Ever wonder how restaurants survive and thrive in this very competitive industry? It’s no longer that easy to get a restaurant off the ground, especially in the “premium casual” sector.
When scanning the dining scene, it seems like two restaurant groups stand out: The Bistro Group (Italianni’s, TGIFriday’s, Denny’s, etc.) and Bistronomia (Las Flores, Rambla, La Lola, Tomatito,Tapas & Pintxos). The question is, how do they do it? Despite the many challenges, they continue to come out with restaurant concepts that draw the crowds.
The answer may lie in the private equity fund that is behind these restaurant groups’ success. Set up in 2014, the Philippine-focused Navegar Fund has seen the restaurant industry’s potential for growth. “Consumer spending is a big driver of growth of the Philippine economy and food accounts for a large percentage of consumer spending,” acknowledges Navegar partner Honorio “Nori” Poblador IV. “When we started the fund, we knew we needed to be exposed to the food sector.”
Choosing the right partners
With the fast food sector dominant, Poblador understood that the Navegar Fund had to look elsewhere for opportunities, thus deciding to zero in on the premium casual segment. “We noticed the premium casual space was quite fragmented, and very few restaurant groups had scale,” observes Poblador. Scale was something the fund was keen on. “Scale is very important from a marketing perspective, an operations perspective, and for dealing with landlords. With a portfolio of brands, there is more to offer.”
But not just any casual restaurant group would do. Poblador asserts, “We have been very deliberate about investing in new concepts, taking into account fit with the portfolio and also the bandwidth of the management team to absorb new concepts.”
Navegar’s investment involves not just providing capital, corporate structure, and financial data analysis, but establishing a shared services group—involving finance, accounting, training and recruitment, purchasing—that would enable the growth of The Bistro Group.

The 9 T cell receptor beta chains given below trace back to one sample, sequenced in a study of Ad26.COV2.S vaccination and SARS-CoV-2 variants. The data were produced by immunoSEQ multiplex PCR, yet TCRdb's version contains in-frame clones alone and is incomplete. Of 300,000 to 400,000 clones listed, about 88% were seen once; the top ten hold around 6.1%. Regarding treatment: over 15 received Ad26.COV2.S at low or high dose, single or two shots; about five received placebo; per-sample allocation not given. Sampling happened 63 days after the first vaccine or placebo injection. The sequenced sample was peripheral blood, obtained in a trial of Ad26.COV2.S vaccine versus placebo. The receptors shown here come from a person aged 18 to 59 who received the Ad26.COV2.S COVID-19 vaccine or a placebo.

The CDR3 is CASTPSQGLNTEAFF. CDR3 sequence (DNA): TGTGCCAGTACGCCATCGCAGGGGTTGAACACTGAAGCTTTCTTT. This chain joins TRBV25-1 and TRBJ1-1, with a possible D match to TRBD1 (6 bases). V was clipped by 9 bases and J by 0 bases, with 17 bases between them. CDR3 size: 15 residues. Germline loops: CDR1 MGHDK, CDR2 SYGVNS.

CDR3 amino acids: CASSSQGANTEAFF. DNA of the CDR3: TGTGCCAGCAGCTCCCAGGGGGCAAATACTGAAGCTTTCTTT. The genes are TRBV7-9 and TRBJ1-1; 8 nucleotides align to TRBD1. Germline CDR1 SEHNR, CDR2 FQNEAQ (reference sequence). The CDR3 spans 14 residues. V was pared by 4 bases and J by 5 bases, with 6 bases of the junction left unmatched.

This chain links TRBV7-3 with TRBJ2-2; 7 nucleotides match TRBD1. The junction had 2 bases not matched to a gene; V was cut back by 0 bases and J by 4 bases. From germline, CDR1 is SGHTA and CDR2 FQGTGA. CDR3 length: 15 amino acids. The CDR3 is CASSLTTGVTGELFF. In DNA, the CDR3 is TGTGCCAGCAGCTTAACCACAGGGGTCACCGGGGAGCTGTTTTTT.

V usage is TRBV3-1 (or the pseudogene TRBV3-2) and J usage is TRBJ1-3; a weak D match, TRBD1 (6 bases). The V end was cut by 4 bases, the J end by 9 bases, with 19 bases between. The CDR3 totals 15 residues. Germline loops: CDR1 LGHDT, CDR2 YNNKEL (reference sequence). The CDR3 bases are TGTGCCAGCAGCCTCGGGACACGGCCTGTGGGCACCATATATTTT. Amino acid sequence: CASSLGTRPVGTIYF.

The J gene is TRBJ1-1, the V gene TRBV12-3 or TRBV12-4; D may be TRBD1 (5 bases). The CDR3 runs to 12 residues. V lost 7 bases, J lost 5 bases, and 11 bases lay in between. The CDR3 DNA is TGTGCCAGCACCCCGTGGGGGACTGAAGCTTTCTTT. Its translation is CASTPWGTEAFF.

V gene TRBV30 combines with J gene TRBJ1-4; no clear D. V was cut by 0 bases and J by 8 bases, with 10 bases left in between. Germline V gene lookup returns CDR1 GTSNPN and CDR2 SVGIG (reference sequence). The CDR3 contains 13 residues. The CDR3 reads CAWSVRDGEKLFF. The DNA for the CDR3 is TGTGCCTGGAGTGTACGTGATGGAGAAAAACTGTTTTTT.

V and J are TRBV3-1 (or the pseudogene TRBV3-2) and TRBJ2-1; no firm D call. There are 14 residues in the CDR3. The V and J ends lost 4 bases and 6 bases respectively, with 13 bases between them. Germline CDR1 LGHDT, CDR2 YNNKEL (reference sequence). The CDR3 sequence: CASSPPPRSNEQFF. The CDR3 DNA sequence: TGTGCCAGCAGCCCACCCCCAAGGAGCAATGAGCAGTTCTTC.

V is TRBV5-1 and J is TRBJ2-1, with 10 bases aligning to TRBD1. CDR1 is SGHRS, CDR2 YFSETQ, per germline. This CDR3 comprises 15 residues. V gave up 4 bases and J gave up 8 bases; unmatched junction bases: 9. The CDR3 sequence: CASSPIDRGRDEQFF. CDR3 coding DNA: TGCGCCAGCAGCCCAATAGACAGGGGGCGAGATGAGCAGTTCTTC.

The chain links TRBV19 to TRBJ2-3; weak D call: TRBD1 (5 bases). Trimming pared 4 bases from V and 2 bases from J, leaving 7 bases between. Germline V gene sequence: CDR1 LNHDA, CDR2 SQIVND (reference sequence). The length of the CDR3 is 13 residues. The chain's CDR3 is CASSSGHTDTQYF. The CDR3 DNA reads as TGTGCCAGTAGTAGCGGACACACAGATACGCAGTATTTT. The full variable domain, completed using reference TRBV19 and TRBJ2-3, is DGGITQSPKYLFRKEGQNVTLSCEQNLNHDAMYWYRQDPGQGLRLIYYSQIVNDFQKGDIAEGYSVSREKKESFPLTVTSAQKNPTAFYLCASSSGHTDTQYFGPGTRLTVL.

In 2014, the perfect partnership was born with Navegar’s investment in The Bistro Group, a top operator of both foreign and homegrown casual restaurant concepts. “The Bistro Group impressed us the most because the team really knew how to operate restaurants. It was not just theoretical or academic knowledge, but experience built over twenty years,” Poblador shares.
The Navegar Fund’s next investment was the group of successful Spanish restaurants under Bistronomia. “The founders managed to create brands that have a strong following and have some longevity, which is difficult to achieve,” declares Poblador about the decision to invest.
Navegar’s shared services group was also an important factor in the decision to invest in Bistronomia, since it enabled the restaurante group to streamline its own back office operations.
Spanish recipe for success
To learn about the secret to Bistronomia’s success, I recently popped in the newly-opened BCN by Rambla discreetly tucked away in a quiet portion of Legaspi Village. I found the owners Sergi Rostoll and Uri Singla immersed in a discussion about menu changes, while perusing possible wines to add to their cellar. After they concluded their business, I sat down with the two who expressed their thoughts on the past six years since they first opened Las Flores in 2012 with Dani Aliaga. When I queried them on what factors they think have contributed to their longevity and popularity, the two regaled me with the following observations:
1. Create an experience